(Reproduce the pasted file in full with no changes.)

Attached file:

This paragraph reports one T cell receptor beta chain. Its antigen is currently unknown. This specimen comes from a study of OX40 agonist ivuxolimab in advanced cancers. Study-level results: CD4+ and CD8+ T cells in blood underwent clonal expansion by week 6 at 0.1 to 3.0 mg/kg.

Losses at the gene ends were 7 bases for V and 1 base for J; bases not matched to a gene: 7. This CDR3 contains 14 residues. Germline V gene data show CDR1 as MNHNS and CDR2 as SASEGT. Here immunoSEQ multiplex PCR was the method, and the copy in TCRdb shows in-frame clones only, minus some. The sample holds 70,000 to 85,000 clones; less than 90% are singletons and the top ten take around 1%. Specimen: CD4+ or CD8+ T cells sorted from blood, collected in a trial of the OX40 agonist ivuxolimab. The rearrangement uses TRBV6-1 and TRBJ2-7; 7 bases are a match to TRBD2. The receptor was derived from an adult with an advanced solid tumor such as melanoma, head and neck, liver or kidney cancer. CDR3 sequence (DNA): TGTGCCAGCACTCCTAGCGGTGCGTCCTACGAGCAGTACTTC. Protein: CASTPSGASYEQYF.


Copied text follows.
This paragraph reports one T cell receptor beta chain. Its antigen is currently unknown. This specimen comes from a study of OX40 agonist ivuxolimab in advanced cancers. Study-level results: CD4+ and CD8+ T cells in blood underwent clonal expansion by week 6 at 0.1 to 3.0 mg/kg.

Losses at the gene ends were 7 bases for V and 1 base for J; bases not matched to a gene: 7. This CDR3 contains 14 residues. Germline V gene data show CDR1 as MNHNS and CDR2 as SASEGT. Here immunoSEQ multiplex PCR was the method, and the copy in TCRdb shows in-frame clones only, minus some. The sample holds 70,000 to 85,000 clones; less than 90% are singletons and the top ten take around 1%. Specimen: CD4+ or CD8+ T cells sorted from blood, collected in a trial of the OX40 agonist ivuxolimab. The rearrangement uses TRBV6-1 and TRBJ2-7; 7 bases are a match to TRBD2. The receptor was derived from an adult with an advanced solid tumor such as melanoma, head and neck, liver or kidney cancer. CDR3 sequence (DNA): TGTGCCAGCACTCCTAGCGGTGCGTCCTACGAGCAGTACTTC. Protein: CASTPSGASYEQYF.